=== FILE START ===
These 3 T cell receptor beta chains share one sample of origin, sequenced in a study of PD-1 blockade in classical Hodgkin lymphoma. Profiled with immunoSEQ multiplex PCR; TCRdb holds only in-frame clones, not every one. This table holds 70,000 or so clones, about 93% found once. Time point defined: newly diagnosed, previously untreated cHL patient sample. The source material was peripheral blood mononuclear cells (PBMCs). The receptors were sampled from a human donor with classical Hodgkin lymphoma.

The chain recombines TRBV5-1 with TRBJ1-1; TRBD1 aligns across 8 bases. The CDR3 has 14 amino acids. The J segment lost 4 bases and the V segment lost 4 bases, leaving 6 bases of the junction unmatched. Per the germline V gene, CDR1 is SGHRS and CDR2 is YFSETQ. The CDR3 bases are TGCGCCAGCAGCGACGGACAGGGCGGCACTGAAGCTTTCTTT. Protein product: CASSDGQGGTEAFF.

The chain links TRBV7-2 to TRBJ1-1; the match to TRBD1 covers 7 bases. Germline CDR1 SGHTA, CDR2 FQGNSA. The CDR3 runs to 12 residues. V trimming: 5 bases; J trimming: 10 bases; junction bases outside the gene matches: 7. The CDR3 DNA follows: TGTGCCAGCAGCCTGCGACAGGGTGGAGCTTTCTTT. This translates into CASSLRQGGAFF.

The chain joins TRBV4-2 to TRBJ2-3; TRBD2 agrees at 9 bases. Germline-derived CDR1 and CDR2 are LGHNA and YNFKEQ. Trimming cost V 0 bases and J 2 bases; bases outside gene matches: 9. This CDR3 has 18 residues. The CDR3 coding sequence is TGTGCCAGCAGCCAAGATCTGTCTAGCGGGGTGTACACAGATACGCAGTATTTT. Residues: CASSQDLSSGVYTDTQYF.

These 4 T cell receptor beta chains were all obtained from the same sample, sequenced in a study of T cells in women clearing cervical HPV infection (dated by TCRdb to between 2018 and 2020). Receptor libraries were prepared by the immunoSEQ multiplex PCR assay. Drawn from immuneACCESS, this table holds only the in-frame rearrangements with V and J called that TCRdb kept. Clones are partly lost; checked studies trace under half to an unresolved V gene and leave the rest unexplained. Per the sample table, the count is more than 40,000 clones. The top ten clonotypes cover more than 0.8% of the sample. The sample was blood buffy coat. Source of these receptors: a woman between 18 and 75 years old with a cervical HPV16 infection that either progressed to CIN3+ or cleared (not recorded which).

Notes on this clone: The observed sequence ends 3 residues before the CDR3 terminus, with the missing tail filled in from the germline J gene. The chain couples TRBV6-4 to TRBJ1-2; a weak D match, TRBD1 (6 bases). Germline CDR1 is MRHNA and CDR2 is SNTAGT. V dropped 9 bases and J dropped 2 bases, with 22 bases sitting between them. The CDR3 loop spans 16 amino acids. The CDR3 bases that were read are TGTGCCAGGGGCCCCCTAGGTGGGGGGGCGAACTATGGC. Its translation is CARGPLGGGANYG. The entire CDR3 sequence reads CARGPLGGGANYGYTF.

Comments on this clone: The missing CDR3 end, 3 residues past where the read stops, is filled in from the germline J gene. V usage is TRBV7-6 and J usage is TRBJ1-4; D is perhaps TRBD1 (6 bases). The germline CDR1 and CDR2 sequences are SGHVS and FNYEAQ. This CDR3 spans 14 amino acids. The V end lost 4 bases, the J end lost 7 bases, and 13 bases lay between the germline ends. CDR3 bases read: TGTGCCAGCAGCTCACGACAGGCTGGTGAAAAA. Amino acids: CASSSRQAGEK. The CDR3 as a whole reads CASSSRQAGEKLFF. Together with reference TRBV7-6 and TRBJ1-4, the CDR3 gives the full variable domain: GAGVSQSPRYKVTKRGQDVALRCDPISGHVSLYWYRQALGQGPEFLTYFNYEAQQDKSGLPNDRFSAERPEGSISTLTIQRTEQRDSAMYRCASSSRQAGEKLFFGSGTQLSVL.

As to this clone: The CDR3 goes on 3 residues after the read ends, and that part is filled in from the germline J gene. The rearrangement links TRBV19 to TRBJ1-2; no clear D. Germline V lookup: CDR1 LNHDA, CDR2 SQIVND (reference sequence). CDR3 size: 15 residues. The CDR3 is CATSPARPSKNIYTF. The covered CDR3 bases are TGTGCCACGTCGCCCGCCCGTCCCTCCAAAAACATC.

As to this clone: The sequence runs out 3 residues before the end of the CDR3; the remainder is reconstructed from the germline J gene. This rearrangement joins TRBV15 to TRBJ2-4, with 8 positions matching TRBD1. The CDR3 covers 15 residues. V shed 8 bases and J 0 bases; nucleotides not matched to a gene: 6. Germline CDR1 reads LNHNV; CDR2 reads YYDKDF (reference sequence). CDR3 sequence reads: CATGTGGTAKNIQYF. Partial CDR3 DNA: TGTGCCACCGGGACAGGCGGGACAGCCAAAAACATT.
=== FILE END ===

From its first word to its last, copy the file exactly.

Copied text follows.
These 3 T cell receptor beta chains share one sample of origin, sequenced in a study of PD-1 blockade in classical Hodgkin lymphoma. Profiled with immunoSEQ multiplex PCR; TCRdb holds only in-frame clones, not every one. This table holds 70,000 or so clones, about 93% found once. Time point defined: newly diagnosed, previously untreated cHL patient sample. The source material was peripheral blood mononuclear cells (PBMCs). The receptors were sampled from a human donor with classical Hodgkin lymphoma.

The chain recombines TRBV5-1 with TRBJ1-1; TRBD1 aligns across 8 bases. The CDR3 has 14 amino acids. The J segment lost 4 bases and the V segment lost 4 bases, leaving 6 bases of the junction unmatched. Per the germline V gene, CDR1 is SGHRS and CDR2 is YFSETQ. The CDR3 bases are TGCGCCAGCAGCGACGGACAGGGCGGCACTGAAGCTTTCTTT. Protein product: CASSDGQGGTEAFF.

The chain links TRBV7-2 to TRBJ1-1; the match to TRBD1 covers 7 bases. Germline CDR1 SGHTA, CDR2 FQGNSA. The CDR3 runs to 12 residues. V trimming: 5 bases; J trimming: 10 bases; junction bases outside the gene matches: 7. The CDR3 DNA follows: TGTGCCAGCAGCCTGCGACAGGGTGGAGCTTTCTTT. This translates into CASSLRQGGAFF.

The chain joins TRBV4-2 to TRBJ2-3; TRBD2 agrees at 9 bases. Germline-derived CDR1 and CDR2 are LGHNA and YNFKEQ. Trimming cost V 0 bases and J 2 bases; bases outside gene matches: 9. This CDR3 has 18 residues. The CDR3 coding sequence is TGTGCCAGCAGCCAAGATCTGTCTAGCGGGGTGTACACAGATACGCAGTATTTT. Residues: CASSQDLSSGVYTDTQYF.

These 4 T cell receptor beta chains were all obtained from the same sample, sequenced in a study of T cells in women clearing cervical HPV infection (dated by TCRdb to between 2018 and 2020). Receptor libraries were prepared by the immunoSEQ multiplex PCR assay. Drawn from immuneACCESS, this table holds only the in-frame rearrangements with V and J called that TCRdb kept. Clones are partly lost; checked studies trace under half to an unresolved V gene and leave the rest unexplained. Per the sample table, the count is more than 40,000 clones. The top ten clonotypes cover more than 0.8% of the sample. The sample was blood buffy coat. Source of these receptors: a woman between 18 and 75 years old with a cervical HPV16 infection that either progressed to CIN3+ or cleared (not recorded which).

Notes on this clone: The observed sequence ends 3 residues before the CDR3 terminus, with the missing tail filled in from the germline J gene. The chain couples TRBV6-4 to TRBJ1-2; a weak D match, TRBD1 (6 bases). Germline CDR1 is MRHNA and CDR2 is SNTAGT. V dropped 9 bases and J dropped 2 bases, with 22 bases sitting between them. The CDR3 loop spans 16 amino acids. The CDR3 bases that were read are TGTGCCAGGGGCCCCCTAGGTGGGGGGGCGAACTATGGC. Its translation is CARGPLGGGANYG. The entire CDR3 sequence reads CARGPLGGGANYGYTF.

Comments on this clone: The missing CDR3 end, 3 residues past where the read stops, is filled in from the germline J gene. V usage is TRBV7-6 and J usage is TRBJ1-4; D is perhaps TRBD1 (6 bases). The germline CDR1 and CDR2 sequences are SGHVS and FNYEAQ. This CDR3 spans 14 amino acids. The V end lost 4 bases, the J end lost 7 bases, and 13 bases lay between the germline ends. CDR3 bases read: TGTGCCAGCAGCTCACGACAGGCTGGTGAAAAA. Amino acids: CASSSRQAGEK. The CDR3 as a whole reads CASSSRQAGEKLFF. Together with reference TRBV7-6 and TRBJ1-4, the CDR3 gives the full variable domain: GAGVSQSPRYKVTKRGQDVALRCDPISGHVSLYWYRQALGQGPEFLTYFNYEAQQDKSGLPNDRFSAERPEGSISTLTIQRTEQRDSAMYRCASSSRQAGEKLFFGSGTQLSVL.

As to this clone: The CDR3 goes on 3 residues after the read ends, and that part is filled in from the germline J gene. The rearrangement links TRBV19 to TRBJ1-2; no clear D. Germline V lookup: CDR1 LNHDA, CDR2 SQIVND (reference sequence). CDR3 size: 15 residues. The CDR3 is CATSPARPSKNIYTF. The covered CDR3 bases are TGTGCCACGTCGCCCGCCCGTCCCTCCAAAAACATC.

As to this clone: The sequence runs out 3 residues before the end of the CDR3; the remainder is reconstructed from the germline J gene. This rearrangement joins TRBV15 to TRBJ2-4, with 8 positions matching TRBD1. The CDR3 covers 15 residues. V shed 8 bases and J 0 bases; nucleotides not matched to a gene: 6. Germline CDR1 reads LNHNV; CDR2 reads YYDKDF (reference sequence). CDR3 sequence reads: CATGTGGTAKNIQYF. Partial CDR3 DNA: TGTGCCACCGGGACAGGCGGGACAGCCAAAAACATT.